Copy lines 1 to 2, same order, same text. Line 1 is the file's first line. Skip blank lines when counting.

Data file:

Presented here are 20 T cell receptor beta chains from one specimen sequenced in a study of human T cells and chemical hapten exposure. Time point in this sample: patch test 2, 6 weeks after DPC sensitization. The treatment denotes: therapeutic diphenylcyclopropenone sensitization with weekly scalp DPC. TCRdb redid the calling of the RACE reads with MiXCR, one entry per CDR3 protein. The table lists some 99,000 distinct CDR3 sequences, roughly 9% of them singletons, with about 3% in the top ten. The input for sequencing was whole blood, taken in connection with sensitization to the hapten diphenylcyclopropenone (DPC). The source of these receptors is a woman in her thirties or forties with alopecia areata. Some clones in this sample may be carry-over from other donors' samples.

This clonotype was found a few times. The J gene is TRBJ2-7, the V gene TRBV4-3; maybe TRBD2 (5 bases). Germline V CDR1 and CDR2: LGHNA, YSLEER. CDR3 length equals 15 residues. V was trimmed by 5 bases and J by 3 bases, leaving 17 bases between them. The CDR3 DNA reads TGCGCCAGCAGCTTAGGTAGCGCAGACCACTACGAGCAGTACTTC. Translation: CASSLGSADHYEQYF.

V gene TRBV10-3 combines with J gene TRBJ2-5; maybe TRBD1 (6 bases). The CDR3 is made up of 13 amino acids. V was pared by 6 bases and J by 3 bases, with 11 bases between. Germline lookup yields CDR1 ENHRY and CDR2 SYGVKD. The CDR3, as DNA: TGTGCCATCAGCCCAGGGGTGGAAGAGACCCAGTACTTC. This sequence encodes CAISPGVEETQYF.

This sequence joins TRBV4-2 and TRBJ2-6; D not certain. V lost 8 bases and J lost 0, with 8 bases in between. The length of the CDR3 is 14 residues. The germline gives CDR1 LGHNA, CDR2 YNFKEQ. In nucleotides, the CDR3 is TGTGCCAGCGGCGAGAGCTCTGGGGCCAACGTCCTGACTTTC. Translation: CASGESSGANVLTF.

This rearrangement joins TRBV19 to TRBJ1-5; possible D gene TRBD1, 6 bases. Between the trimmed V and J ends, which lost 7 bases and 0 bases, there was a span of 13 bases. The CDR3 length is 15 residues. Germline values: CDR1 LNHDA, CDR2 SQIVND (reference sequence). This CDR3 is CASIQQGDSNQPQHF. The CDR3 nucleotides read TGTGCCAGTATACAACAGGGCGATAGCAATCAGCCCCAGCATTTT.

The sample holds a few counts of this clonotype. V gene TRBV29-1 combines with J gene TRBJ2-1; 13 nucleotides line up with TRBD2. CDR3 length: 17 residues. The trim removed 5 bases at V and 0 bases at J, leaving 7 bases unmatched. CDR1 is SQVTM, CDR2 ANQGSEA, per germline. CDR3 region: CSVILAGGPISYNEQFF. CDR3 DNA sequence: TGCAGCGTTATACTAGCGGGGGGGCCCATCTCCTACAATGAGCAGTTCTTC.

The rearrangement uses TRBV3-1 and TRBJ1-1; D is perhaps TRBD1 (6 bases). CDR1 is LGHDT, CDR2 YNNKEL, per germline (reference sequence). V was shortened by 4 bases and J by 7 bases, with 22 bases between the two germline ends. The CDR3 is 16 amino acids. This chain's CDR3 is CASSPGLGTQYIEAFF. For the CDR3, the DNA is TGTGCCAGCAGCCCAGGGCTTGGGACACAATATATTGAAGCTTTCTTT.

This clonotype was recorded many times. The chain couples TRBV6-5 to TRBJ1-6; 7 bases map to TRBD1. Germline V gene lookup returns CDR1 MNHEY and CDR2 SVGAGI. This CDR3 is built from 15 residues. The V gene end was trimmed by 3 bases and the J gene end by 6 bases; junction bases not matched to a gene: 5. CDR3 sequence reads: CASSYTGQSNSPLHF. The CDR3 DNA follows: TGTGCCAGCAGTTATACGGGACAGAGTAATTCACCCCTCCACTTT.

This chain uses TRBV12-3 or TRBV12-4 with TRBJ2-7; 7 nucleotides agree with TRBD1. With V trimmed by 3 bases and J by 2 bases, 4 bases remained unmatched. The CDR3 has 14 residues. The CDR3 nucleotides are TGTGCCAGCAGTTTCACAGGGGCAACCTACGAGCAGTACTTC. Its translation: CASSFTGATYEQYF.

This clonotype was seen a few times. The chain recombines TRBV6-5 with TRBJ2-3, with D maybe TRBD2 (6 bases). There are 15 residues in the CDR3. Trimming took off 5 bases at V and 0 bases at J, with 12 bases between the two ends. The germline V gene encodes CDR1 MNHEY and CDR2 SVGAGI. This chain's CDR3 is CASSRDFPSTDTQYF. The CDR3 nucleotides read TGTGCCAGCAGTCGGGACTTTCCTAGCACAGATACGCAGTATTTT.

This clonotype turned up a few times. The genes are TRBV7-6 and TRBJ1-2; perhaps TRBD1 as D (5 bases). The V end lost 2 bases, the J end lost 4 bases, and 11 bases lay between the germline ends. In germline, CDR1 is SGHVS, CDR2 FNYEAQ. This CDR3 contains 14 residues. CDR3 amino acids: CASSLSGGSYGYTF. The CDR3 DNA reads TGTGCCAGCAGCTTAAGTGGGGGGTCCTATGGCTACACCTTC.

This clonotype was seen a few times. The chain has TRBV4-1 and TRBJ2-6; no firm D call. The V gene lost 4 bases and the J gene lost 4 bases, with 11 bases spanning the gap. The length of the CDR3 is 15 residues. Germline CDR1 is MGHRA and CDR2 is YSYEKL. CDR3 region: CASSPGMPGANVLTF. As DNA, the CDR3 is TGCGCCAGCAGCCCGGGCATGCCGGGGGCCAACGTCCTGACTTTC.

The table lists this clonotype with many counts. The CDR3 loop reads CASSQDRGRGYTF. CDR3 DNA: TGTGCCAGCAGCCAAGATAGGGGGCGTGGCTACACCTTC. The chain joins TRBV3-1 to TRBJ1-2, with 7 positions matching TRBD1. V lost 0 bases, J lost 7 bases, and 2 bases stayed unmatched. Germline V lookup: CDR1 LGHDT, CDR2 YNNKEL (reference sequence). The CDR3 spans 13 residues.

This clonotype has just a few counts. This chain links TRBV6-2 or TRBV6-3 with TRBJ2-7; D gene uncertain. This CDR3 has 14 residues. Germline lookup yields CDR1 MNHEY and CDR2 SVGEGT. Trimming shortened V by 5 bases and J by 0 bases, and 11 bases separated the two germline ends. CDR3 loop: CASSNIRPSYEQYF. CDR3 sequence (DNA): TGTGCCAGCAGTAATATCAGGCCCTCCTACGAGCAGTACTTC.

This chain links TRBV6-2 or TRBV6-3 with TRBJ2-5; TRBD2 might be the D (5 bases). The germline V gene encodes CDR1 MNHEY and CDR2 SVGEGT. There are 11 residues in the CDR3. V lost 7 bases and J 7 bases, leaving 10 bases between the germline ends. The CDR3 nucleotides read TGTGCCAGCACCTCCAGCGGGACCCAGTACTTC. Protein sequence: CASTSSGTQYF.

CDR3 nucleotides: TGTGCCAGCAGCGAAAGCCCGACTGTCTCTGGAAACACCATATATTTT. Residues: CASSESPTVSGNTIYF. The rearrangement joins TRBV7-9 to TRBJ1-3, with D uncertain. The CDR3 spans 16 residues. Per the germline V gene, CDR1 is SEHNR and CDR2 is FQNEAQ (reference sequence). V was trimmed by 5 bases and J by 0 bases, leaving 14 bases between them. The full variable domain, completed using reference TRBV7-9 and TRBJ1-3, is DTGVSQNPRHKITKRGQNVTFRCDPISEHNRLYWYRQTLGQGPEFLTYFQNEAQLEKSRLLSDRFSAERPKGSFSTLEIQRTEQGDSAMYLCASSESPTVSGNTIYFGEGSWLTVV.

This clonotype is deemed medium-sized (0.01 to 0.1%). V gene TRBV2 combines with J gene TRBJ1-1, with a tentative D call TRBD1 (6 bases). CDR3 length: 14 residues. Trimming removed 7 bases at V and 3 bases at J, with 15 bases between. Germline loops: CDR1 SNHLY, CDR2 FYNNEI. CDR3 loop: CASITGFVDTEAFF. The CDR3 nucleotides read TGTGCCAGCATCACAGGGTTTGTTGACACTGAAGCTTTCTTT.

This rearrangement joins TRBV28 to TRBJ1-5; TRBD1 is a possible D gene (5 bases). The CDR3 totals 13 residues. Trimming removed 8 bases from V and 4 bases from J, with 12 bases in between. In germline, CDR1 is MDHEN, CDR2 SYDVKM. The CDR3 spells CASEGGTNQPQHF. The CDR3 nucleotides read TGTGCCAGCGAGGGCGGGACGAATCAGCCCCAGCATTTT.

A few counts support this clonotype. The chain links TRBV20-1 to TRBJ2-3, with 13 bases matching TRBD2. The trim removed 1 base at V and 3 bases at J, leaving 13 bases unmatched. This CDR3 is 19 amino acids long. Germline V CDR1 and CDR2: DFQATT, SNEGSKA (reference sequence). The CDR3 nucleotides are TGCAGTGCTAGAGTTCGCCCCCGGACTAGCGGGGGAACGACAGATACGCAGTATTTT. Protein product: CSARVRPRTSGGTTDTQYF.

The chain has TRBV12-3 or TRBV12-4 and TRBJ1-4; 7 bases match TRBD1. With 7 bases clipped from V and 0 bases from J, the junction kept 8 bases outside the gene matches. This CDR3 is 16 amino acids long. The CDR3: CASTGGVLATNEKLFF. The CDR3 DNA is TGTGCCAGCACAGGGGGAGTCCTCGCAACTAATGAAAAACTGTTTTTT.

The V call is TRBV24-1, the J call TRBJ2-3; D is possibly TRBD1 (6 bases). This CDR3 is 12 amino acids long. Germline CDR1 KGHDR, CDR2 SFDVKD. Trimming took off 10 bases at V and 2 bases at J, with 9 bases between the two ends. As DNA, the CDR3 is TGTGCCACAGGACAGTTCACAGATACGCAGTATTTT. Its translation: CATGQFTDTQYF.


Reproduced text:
Presented here are 20 T cell receptor beta chains from one specimen sequenced in a study of human T cells and chemical hapten exposure. Time point in this sample: patch test 2, 6 weeks after DPC sensitization. The treatment denotes: therapeutic diphenylcyclopropenone sensitization with weekly scalp DPC. TCRdb redid the calling of the RACE reads with MiXCR, one entry per CDR3 protein. The table lists some 99,000 distinct CDR3 sequences, roughly 9% of them singletons, with about 3% in the top ten. The input for sequencing was whole blood, taken in connection with sensitization to the hapten diphenylcyclopropenone (DPC). The source of these receptors is a woman in her thirties or forties with alopecia areata. Some clones in this sample may be carry-over from other donors' samples.

This clonotype was found a few times. The J gene is TRBJ2-7, the V gene TRBV4-3; maybe TRBD2 (5 bases). Germline V CDR1 and CDR2: LGHNA, YSLEER. CDR3 length equals 15 residues. V was trimmed by 5 bases and J by 3 bases, leaving 17 bases between them. The CDR3 DNA reads TGCGCCAGCAGCTTAGGTAGCGCAGACCACTACGAGCAGTACTTC. Translation: CASSLGSADHYEQYF.